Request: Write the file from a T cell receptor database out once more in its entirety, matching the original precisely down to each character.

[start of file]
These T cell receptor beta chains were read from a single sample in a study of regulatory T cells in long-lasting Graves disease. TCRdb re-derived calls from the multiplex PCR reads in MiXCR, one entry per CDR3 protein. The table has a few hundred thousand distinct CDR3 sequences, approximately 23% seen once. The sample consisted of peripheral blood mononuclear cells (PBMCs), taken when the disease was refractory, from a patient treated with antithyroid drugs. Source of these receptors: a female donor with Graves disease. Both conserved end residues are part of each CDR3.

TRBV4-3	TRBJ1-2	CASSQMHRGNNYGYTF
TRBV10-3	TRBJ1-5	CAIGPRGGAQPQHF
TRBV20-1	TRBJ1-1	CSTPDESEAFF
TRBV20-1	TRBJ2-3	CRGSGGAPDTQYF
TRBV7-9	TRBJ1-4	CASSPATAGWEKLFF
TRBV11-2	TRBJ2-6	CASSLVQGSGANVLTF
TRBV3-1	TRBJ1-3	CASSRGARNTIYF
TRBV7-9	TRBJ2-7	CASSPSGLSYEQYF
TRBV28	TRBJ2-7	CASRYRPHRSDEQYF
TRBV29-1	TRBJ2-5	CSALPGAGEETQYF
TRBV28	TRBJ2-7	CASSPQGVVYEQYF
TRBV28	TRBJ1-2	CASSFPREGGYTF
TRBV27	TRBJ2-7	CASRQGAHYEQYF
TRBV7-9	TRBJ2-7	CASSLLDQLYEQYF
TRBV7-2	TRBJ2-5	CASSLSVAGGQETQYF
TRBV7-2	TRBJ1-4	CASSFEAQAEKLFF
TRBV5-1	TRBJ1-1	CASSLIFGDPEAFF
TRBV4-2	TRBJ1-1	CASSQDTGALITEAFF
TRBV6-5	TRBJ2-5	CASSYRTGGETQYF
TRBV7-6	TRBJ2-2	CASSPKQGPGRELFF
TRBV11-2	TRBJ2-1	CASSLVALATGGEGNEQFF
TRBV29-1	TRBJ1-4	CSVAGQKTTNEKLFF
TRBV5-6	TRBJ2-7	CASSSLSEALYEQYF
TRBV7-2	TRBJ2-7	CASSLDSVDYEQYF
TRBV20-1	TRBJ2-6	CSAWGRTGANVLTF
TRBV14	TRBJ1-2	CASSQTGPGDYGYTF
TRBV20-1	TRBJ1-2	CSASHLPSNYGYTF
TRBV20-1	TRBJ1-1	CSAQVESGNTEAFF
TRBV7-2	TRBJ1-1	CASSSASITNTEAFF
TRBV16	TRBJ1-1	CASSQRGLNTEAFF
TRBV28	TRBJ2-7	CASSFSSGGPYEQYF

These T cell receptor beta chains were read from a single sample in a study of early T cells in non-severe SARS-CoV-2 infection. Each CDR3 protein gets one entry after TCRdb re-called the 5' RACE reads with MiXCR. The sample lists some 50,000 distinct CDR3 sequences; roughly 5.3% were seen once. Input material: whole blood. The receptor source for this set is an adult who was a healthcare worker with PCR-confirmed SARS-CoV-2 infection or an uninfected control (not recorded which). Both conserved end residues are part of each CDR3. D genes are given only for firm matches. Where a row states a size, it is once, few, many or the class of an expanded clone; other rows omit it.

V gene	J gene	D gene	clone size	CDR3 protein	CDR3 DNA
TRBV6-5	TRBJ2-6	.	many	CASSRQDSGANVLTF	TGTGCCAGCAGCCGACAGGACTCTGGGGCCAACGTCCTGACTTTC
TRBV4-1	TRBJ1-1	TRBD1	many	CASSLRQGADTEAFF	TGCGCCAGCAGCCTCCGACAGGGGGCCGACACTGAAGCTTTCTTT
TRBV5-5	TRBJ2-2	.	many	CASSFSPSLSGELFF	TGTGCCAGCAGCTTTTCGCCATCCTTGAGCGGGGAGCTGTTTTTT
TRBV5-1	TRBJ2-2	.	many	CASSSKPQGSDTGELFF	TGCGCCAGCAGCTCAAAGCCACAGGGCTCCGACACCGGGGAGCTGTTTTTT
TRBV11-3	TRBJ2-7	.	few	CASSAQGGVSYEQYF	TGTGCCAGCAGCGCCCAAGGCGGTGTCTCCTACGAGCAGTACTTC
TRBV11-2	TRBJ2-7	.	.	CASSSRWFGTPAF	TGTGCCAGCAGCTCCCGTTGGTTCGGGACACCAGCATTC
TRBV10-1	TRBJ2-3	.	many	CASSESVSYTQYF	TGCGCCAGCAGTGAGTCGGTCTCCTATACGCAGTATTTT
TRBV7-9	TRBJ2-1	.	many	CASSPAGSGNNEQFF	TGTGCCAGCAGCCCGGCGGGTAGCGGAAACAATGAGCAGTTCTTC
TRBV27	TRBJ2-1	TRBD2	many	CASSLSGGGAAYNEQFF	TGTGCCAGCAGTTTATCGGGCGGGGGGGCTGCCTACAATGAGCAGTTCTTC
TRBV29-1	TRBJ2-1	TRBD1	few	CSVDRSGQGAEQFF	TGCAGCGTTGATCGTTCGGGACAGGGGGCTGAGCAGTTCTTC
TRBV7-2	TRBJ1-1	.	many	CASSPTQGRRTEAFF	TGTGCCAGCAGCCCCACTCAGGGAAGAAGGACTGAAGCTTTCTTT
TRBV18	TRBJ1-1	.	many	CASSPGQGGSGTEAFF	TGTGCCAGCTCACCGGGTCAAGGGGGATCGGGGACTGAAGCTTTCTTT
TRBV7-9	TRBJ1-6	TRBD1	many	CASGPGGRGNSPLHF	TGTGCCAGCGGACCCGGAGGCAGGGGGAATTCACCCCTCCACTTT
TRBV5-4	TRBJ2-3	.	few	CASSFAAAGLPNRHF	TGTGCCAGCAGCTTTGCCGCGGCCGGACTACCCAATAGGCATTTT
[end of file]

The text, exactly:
These T cell receptor beta chains were read from a single sample in a study of regulatory T cells in long-lasting Graves disease. TCRdb re-derived calls from the multiplex PCR reads in MiXCR, one entry per CDR3 protein. The table has a few hundred thousand distinct CDR3 sequences, approximately 23% seen once. The sample consisted of peripheral blood mononuclear cells (PBMCs), taken when the disease was refractory, from a patient treated with antithyroid drugs. Source of these receptors: a female donor with Graves disease. Both conserved end residues are part of each CDR3.

TRBV4-3	TRBJ1-2	CASSQMHRGNNYGYTF
TRBV10-3	TRBJ1-5	CAIGPRGGAQPQHF
TRBV20-1	TRBJ1-1	CSTPDESEAFF
TRBV20-1	TRBJ2-3	CRGSGGAPDTQYF
TRBV7-9	TRBJ1-4	CASSPATAGWEKLFF
TRBV11-2	TRBJ2-6	CASSLVQGSGANVLTF
TRBV3-1	TRBJ1-3	CASSRGARNTIYF
TRBV7-9	TRBJ2-7	CASSPSGLSYEQYF
TRBV28	TRBJ2-7	CASRYRPHRSDEQYF
TRBV29-1	TRBJ2-5	CSALPGAGEETQYF
TRBV28	TRBJ2-7	CASSPQGVVYEQYF
TRBV28	TRBJ1-2	CASSFPREGGYTF
TRBV27	TRBJ2-7	CASRQGAHYEQYF
TRBV7-9	TRBJ2-7	CASSLLDQLYEQYF
TRBV7-2	TRBJ2-5	CASSLSVAGGQETQYF
TRBV7-2	TRBJ1-4	CASSFEAQAEKLFF
TRBV5-1	TRBJ1-1	CASSLIFGDPEAFF
TRBV4-2	TRBJ1-1	CASSQDTGALITEAFF
TRBV6-5	TRBJ2-5	CASSYRTGGETQYF
TRBV7-6	TRBJ2-2	CASSPKQGPGRELFF
TRBV11-2	TRBJ2-1	CASSLVALATGGEGNEQFF
TRBV29-1	TRBJ1-4	CSVAGQKTTNEKLFF
TRBV5-6	TRBJ2-7	CASSSLSEALYEQYF
TRBV7-2	TRBJ2-7	CASSLDSVDYEQYF
TRBV20-1	TRBJ2-6	CSAWGRTGANVLTF
TRBV14	TRBJ1-2	CASSQTGPGDYGYTF
TRBV20-1	TRBJ1-2	CSASHLPSNYGYTF
TRBV20-1	TRBJ1-1	CSAQVESGNTEAFF
TRBV7-2	TRBJ1-1	CASSSASITNTEAFF
TRBV16	TRBJ1-1	CASSQRGLNTEAFF
TRBV28	TRBJ2-7	CASSFSSGGPYEQYF

These T cell receptor beta chains were read from a single sample in a study of early T cells in non-severe SARS-CoV-2 infection. Each CDR3 protein gets one entry after TCRdb re-called the 5' RACE reads with MiXCR. The sample lists some 50,000 distinct CDR3 sequences; roughly 5.3% were seen once. Input material: whole blood. The receptor source for this set is an adult who was a healthcare worker with PCR-confirmed SARS-CoV-2 infection or an uninfected control (not recorded which). Both conserved end residues are part of each CDR3. D genes are given only for firm matches. Where a row states a size, it is once, few, many or the class of an expanded clone; other rows omit it.

V gene	J gene	D gene	clone size	CDR3 protein	CDR3 DNA
TRBV6-5	TRBJ2-6	.	many	CASSRQDSGANVLTF	TGTGCCAGCAGCCGACAGGACTCTGGGGCCAACGTCCTGACTTTC
TRBV4-1	TRBJ1-1	TRBD1	many	CASSLRQGADTEAFF	TGCGCCAGCAGCCTCCGACAGGGGGCCGACACTGAAGCTTTCTTT
TRBV5-5	TRBJ2-2	.	many	CASSFSPSLSGELFF	TGTGCCAGCAGCTTTTCGCCATCCTTGAGCGGGGAGCTGTTTTTT
TRBV5-1	TRBJ2-2	.	many	CASSSKPQGSDTGELFF	TGCGCCAGCAGCTCAAAGCCACAGGGCTCCGACACCGGGGAGCTGTTTTTT
TRBV11-3	TRBJ2-7	.	few	CASSAQGGVSYEQYF	TGTGCCAGCAGCGCCCAAGGCGGTGTCTCCTACGAGCAGTACTTC
TRBV11-2	TRBJ2-7	.	.	CASSSRWFGTPAF	TGTGCCAGCAGCTCCCGTTGGTTCGGGACACCAGCATTC
TRBV10-1	TRBJ2-3	.	many	CASSESVSYTQYF	TGCGCCAGCAGTGAGTCGGTCTCCTATACGCAGTATTTT
TRBV7-9	TRBJ2-1	.	many	CASSPAGSGNNEQFF	TGTGCCAGCAGCCCGGCGGGTAGCGGAAACAATGAGCAGTTCTTC
TRBV27	TRBJ2-1	TRBD2	many	CASSLSGGGAAYNEQFF	TGTGCCAGCAGTTTATCGGGCGGGGGGGCTGCCTACAATGAGCAGTTCTTC
TRBV29-1	TRBJ2-1	TRBD1	few	CSVDRSGQGAEQFF	TGCAGCGTTGATCGTTCGGGACAGGGGGCTGAGCAGTTCTTC
TRBV7-2	TRBJ1-1	.	many	CASSPTQGRRTEAFF	TGTGCCAGCAGCCCCACTCAGGGAAGAAGGACTGAAGCTTTCTTT
TRBV18	TRBJ1-1	.	many	CASSPGQGGSGTEAFF	TGTGCCAGCTCACCGGGTCAAGGGGGATCGGGGACTGAAGCTTTCTTT
TRBV7-9	TRBJ1-6	TRBD1	many	CASGPGGRGNSPLHF	TGTGCCAGCGGACCCGGAGGCAGGGGGAATTCACCCCTCCACTTT
TRBV5-4	TRBJ2-3	.	few	CASSFAAAGLPNRHF	TGTGCCAGCAGCTTTGCCGCGGCCGGACTACCCAATAGGCATTTT